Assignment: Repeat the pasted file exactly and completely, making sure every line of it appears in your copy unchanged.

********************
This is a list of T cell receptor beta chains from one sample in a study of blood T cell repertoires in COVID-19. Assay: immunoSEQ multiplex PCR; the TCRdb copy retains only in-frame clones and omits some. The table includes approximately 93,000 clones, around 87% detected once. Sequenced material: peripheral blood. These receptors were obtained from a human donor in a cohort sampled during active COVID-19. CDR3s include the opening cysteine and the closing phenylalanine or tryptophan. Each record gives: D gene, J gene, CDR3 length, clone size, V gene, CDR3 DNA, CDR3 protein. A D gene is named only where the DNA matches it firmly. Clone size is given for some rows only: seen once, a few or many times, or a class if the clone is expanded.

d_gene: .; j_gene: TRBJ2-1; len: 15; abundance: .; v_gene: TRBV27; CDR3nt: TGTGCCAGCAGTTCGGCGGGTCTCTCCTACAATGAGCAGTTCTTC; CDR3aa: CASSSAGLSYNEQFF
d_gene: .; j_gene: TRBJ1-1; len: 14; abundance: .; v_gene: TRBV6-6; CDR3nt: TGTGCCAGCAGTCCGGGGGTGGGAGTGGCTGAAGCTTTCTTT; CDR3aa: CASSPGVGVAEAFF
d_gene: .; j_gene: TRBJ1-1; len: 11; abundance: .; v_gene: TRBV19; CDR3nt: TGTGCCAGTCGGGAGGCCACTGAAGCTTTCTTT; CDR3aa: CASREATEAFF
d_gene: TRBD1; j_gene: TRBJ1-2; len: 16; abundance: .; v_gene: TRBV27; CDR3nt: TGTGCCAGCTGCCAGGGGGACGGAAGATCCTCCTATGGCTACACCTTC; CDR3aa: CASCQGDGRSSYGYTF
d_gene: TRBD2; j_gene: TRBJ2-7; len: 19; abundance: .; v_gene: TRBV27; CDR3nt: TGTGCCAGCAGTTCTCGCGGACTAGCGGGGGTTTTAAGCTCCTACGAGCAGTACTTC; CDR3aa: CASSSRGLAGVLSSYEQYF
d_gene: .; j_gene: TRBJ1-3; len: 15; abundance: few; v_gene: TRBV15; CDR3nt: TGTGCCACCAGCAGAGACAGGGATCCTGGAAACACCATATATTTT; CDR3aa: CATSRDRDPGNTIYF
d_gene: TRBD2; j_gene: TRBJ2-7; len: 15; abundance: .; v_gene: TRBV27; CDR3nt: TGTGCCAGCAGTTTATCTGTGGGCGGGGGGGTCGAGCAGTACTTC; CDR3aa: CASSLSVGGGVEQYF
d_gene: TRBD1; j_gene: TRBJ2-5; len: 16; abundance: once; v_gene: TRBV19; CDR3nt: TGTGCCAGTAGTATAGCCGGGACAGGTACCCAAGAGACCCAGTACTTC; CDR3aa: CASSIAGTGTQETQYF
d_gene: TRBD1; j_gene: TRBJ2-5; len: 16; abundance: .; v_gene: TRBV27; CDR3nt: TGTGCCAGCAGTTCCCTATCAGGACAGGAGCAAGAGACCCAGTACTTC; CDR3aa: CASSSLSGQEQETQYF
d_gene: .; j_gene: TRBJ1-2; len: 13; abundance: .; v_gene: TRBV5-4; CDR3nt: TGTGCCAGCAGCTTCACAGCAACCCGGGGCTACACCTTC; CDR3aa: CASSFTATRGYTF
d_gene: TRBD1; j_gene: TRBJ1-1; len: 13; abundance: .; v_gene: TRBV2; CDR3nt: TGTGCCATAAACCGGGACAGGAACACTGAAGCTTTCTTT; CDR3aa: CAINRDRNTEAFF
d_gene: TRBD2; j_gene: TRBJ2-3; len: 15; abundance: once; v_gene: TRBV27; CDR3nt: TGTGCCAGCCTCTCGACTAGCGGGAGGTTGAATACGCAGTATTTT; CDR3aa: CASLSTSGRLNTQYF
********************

This is a list of T cell receptor beta chains from one sample in a study of blood T cell repertoires in COVID-19. Assay: immunoSEQ multiplex PCR; the TCRdb copy retains only in-frame clones and omits some. The table includes approximately 93,000 clones, around 87% detected once. Sequenced material: peripheral blood. These receptors were obtained from a human donor in a cohort sampled during active COVID-19. CDR3s include the opening cysteine and the closing phenylalanine or tryptophan. Each record gives: D gene, J gene, CDR3 length, clone size, V gene, CDR3 DNA, CDR3 protein. A D gene is named only where the DNA matches it firmly. Clone size is given for some rows only: seen once, a few or many times, or a class if the clone is expanded.

d_gene: .; j_gene: TRBJ2-1; len: 15; abundance: .; v_gene: TRBV27; CDR3nt: TGTGCCAGCAGTTCGGCGGGTCTCTCCTACAATGAGCAGTTCTTC; CDR3aa: CASSSAGLSYNEQFF
d_gene: .; j_gene: TRBJ1-1; len: 14; abundance: .; v_gene: TRBV6-6; CDR3nt: TGTGCCAGCAGTCCGGGGGTGGGAGTGGCTGAAGCTTTCTTT; CDR3aa: CASSPGVGVAEAFF
d_gene: .; j_gene: TRBJ1-1; len: 11; abundance: .; v_gene: TRBV19; CDR3nt: TGTGCCAGTCGGGAGGCCACTGAAGCTTTCTTT; CDR3aa: CASREATEAFF
d_gene: TRBD1; j_gene: TRBJ1-2; len: 16; abundance: .; v_gene: TRBV27; CDR3nt: TGTGCCAGCTGCCAGGGGGACGGAAGATCCTCCTATGGCTACACCTTC; CDR3aa: CASCQGDGRSSYGYTF
d_gene: TRBD2; j_gene: TRBJ2-7; len: 19; abundance: .; v_gene: TRBV27; CDR3nt: TGTGCCAGCAGTTCTCGCGGACTAGCGGGGGTTTTAAGCTCCTACGAGCAGTACTTC; CDR3aa: CASSSRGLAGVLSSYEQYF
d_gene: .; j_gene: TRBJ1-3; len: 15; abundance: few; v_gene: TRBV15; CDR3nt: TGTGCCACCAGCAGAGACAGGGATCCTGGAAACACCATATATTTT; CDR3aa: CATSRDRDPGNTIYF
d_gene: TRBD2; j_gene: TRBJ2-7; len: 15; abundance: .; v_gene: TRBV27; CDR3nt: TGTGCCAGCAGTTTATCTGTGGGCGGGGGGGTCGAGCAGTACTTC; CDR3aa: CASSLSVGGGVEQYF
d_gene: TRBD1; j_gene: TRBJ2-5; len: 16; abundance: once; v_gene: TRBV19; CDR3nt: TGTGCCAGTAGTATAGCCGGGACAGGTACCCAAGAGACCCAGTACTTC; CDR3aa: CASSIAGTGTQETQYF
d_gene: TRBD1; j_gene: TRBJ2-5; len: 16; abundance: .; v_gene: TRBV27; CDR3nt: TGTGCCAGCAGTTCCCTATCAGGACAGGAGCAAGAGACCCAGTACTTC; CDR3aa: CASSSLSGQEQETQYF
d_gene: .; j_gene: TRBJ1-2; len: 13; abundance: .; v_gene: TRBV5-4; CDR3nt: TGTGCCAGCAGCTTCACAGCAACCCGGGGCTACACCTTC; CDR3aa: CASSFTATRGYTF
d_gene: TRBD1; j_gene: TRBJ1-1; len: 13; abundance: .; v_gene: TRBV2; CDR3nt: TGTGCCATAAACCGGGACAGGAACACTGAAGCTTTCTTT; CDR3aa: CAINRDRNTEAFF
d_gene: TRBD2; j_gene: TRBJ2-3; len: 15; abundance: once; v_gene: TRBV27; CDR3nt: TGTGCCAGCCTCTCGACTAGCGGGAGGTTGAATACGCAGTATTTT; CDR3aa: CASLSTSGRLNTQYF